For the second time in six months, the Trump hotel chain is dealing with an attack on its computer systems, potentially exposing information about its customers.
On Monday, the Trump Hotel Collection acknowledged that its computers fell under attack. But it wouldn’t release any details about what happened.
The FBI and Secret Service are now investigating the incident, according to Eric Trump, the son of billionaire Donald Trump.
U.S. Secret Service agents investigate hacks that involve theft of credit card data, which hints at what kind of case this is. A spokesman for the Secret Service said the agency declines to comment on active investigations. FBI did not immediately respond with a comment.
“Like virtually every other company these days, we are routinely targeted by cyber terrorists whose only focus is to inflict harm on great American businesses,” Eric Trump said in a prepared statement sent to CNNMoney.
He added that the company is “committed to safeguarding all guests’ personal information and will continue to do so vigilantly.”
That might fall flat with customers. Just six months ago, the company was forced to publicly admit that hackers snuck a computer virus into Trump hotels across the United States and Canada, potentially stealing customer credit card data for an entire year.
That time, the company quickly explained what had happened.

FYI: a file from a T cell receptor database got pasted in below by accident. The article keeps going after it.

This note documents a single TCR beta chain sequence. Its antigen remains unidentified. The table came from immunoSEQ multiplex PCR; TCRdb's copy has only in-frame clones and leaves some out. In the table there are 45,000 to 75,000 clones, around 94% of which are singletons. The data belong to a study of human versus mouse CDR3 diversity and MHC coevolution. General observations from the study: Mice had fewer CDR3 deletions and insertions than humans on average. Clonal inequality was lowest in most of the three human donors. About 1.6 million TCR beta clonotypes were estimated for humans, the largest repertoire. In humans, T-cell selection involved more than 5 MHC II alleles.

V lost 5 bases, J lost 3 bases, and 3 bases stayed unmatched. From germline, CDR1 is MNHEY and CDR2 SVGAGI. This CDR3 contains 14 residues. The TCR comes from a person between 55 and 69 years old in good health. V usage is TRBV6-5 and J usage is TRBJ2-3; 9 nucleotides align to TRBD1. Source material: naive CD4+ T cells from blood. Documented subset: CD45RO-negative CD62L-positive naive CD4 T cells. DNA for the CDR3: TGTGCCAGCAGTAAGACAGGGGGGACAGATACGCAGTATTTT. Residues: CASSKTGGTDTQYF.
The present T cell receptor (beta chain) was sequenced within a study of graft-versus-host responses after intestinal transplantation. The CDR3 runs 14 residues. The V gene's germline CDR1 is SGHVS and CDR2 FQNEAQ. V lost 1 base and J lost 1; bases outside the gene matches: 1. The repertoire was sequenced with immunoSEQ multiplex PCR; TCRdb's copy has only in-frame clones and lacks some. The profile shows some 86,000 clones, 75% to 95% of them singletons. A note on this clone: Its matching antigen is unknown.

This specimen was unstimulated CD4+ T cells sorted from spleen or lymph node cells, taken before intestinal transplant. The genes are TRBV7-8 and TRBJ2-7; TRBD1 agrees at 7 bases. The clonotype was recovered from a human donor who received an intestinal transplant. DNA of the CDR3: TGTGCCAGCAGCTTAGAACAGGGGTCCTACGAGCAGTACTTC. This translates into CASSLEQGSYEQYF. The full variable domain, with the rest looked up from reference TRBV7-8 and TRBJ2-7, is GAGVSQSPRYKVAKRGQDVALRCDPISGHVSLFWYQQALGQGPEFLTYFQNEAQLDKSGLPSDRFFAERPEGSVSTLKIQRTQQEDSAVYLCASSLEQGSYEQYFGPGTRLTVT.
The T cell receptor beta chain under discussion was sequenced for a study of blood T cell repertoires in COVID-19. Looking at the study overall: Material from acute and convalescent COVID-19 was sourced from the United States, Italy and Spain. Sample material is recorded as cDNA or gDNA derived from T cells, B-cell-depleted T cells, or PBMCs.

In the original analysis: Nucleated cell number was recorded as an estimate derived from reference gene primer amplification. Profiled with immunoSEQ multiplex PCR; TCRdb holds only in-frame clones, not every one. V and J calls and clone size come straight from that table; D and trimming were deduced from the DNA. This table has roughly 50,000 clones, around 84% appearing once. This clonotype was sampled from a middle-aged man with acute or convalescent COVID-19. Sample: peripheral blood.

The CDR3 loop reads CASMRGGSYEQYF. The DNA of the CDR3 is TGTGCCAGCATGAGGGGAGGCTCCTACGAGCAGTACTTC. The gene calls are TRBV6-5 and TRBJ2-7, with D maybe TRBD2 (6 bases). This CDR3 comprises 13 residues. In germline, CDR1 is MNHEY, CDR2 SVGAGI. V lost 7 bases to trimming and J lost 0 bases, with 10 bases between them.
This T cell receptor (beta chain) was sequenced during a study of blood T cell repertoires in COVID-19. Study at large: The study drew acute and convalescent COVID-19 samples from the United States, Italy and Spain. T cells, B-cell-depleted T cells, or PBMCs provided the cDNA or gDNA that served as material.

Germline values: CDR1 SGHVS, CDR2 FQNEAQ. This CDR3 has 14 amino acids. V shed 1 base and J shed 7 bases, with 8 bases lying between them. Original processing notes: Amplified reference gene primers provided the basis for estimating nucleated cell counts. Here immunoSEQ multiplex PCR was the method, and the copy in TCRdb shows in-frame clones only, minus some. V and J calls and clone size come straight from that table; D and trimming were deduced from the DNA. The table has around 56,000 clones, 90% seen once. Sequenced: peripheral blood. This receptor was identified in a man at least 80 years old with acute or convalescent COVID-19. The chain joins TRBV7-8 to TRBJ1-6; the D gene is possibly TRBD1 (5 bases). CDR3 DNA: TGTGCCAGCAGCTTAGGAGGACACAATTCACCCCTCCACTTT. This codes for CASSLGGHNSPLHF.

It said hackers managed to place malicious software on the Trump hotel chain’s payment systems for a long time. The hotel chain warned that anyone who visited a Trump hotel between May 19, 2014 and June 2, 2015 “may have been affected” — especially if they visited locations in Chicago, Honolulu, Las Vegas, Miami, New York and Toronto.
But the company didn’t provide any additional information this time around, giving customer no clues about what might have happened to their information.
News of the latest incident was first reported as a credit card data breach by cybersecurity reporter Brian Krebs, who cited anonymous sources in the banking industry.
Donald Trump, who’s currently running for the Republican nomination for president, has complained about hackers and lamented that in the United States, “we’re so obsolete in cyber.”
Trump hotels are only the latest addition to an increasingly long list of hacked companies. In the last two years, hackers managed to steal payment data from Albertson’s, CVS Photo, Home Depot, Michaels, Neiman Marcus, P.F. Chang’s, Staples, SuperValu and Target.
Like most retail businesses, hotel chains have been a particularly juicy target for hackers because their payment systems are often not properly guarded.
“We’ve seen that in the hotel industry, the point-of-sale systems are generally the weakest link in the IT chain, and technically savvy criminal organizations clearly have figured this out,” said Tod Beardsley, a senior security research manager at cybersecurity firm Rapid7.